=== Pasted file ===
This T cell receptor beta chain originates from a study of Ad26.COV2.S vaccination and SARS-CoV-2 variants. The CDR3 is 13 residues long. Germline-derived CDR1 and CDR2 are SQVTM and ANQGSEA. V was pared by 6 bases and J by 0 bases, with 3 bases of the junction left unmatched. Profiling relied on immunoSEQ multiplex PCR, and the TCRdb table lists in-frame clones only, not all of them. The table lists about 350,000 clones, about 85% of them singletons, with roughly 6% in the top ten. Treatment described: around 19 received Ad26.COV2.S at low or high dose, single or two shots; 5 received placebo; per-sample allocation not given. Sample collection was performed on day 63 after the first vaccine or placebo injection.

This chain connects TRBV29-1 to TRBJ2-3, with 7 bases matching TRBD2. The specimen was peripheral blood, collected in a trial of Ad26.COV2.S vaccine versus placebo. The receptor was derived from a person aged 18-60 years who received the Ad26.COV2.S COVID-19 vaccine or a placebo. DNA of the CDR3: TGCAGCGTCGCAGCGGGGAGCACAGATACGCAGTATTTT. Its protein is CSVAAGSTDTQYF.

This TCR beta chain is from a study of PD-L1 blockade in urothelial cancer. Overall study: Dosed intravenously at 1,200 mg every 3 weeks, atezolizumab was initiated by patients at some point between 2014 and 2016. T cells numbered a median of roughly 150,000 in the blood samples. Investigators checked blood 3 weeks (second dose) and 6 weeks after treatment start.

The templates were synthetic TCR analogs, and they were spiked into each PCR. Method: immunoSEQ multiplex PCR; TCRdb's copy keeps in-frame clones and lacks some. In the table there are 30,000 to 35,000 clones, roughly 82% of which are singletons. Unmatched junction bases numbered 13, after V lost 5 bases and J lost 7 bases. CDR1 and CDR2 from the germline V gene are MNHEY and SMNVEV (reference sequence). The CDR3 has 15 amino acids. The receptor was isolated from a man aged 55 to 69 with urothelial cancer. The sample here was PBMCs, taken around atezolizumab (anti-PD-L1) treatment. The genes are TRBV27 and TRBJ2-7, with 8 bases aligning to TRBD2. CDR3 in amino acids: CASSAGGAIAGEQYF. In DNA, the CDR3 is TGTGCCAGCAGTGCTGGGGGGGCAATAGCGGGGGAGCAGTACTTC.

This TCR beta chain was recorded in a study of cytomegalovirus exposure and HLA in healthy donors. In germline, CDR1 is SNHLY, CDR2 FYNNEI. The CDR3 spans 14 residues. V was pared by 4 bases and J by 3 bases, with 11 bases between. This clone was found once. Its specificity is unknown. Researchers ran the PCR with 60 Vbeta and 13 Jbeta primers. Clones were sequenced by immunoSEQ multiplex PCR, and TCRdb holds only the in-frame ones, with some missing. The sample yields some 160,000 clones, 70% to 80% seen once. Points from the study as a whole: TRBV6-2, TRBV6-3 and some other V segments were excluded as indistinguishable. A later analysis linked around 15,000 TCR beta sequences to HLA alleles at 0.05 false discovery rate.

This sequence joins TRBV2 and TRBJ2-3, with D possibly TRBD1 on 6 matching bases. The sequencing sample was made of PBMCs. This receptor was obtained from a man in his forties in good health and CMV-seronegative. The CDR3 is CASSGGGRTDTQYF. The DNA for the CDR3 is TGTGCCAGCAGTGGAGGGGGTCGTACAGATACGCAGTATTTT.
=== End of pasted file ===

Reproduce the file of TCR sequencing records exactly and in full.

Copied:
This T cell receptor beta chain originates from a study of Ad26.COV2.S vaccination and SARS-CoV-2 variants. The CDR3 is 13 residues long. Germline-derived CDR1 and CDR2 are SQVTM and ANQGSEA. V was pared by 6 bases and J by 0 bases, with 3 bases of the junction left unmatched. Profiling relied on immunoSEQ multiplex PCR, and the TCRdb table lists in-frame clones only, not all of them. The table lists about 350,000 clones, about 85% of them singletons, with roughly 6% in the top ten. Treatment described: around 19 received Ad26.COV2.S at low or high dose, single or two shots; 5 received placebo; per-sample allocation not given. Sample collection was performed on day 63 after the first vaccine or placebo injection.

This chain connects TRBV29-1 to TRBJ2-3, with 7 bases matching TRBD2. The specimen was peripheral blood, collected in a trial of Ad26.COV2.S vaccine versus placebo. The receptor was derived from a person aged 18-60 years who received the Ad26.COV2.S COVID-19 vaccine or a placebo. DNA of the CDR3: TGCAGCGTCGCAGCGGGGAGCACAGATACGCAGTATTTT. Its protein is CSVAAGSTDTQYF.

This TCR beta chain is from a study of PD-L1 blockade in urothelial cancer. Overall study: Dosed intravenously at 1,200 mg every 3 weeks, atezolizumab was initiated by patients at some point between 2014 and 2016. T cells numbered a median of roughly 150,000 in the blood samples. Investigators checked blood 3 weeks (second dose) and 6 weeks after treatment start.

The templates were synthetic TCR analogs, and they were spiked into each PCR. Method: immunoSEQ multiplex PCR; TCRdb's copy keeps in-frame clones and lacks some. In the table there are 30,000 to 35,000 clones, roughly 82% of which are singletons. Unmatched junction bases numbered 13, after V lost 5 bases and J lost 7 bases. CDR1 and CDR2 from the germline V gene are MNHEY and SMNVEV (reference sequence). The CDR3 has 15 amino acids. The receptor was isolated from a man aged 55 to 69 with urothelial cancer. The sample here was PBMCs, taken around atezolizumab (anti-PD-L1) treatment. The genes are TRBV27 and TRBJ2-7, with 8 bases aligning to TRBD2. CDR3 in amino acids: CASSAGGAIAGEQYF. In DNA, the CDR3 is TGTGCCAGCAGTGCTGGGGGGGCAATAGCGGGGGAGCAGTACTTC.

This TCR beta chain was recorded in a study of cytomegalovirus exposure and HLA in healthy donors. In germline, CDR1 is SNHLY, CDR2 FYNNEI. The CDR3 spans 14 residues. V was pared by 4 bases and J by 3 bases, with 11 bases between. This clone was found once. Its specificity is unknown. Researchers ran the PCR with 60 Vbeta and 13 Jbeta primers. Clones were sequenced by immunoSEQ multiplex PCR, and TCRdb holds only the in-frame ones, with some missing. The sample yields some 160,000 clones, 70% to 80% seen once. Points from the study as a whole: TRBV6-2, TRBV6-3 and some other V segments were excluded as indistinguishable. A later analysis linked around 15,000 TCR beta sequences to HLA alleles at 0.05 false discovery rate.

This sequence joins TRBV2 and TRBJ2-3, with D possibly TRBD1 on 6 matching bases. The sequencing sample was made of PBMCs. This receptor was obtained from a man in his forties in good health and CMV-seronegative. The CDR3 is CASSGGGRTDTQYF. The DNA for the CDR3 is TGTGCCAGCAGTGGAGGGGGTCGTACAGATACGCAGTATTTT.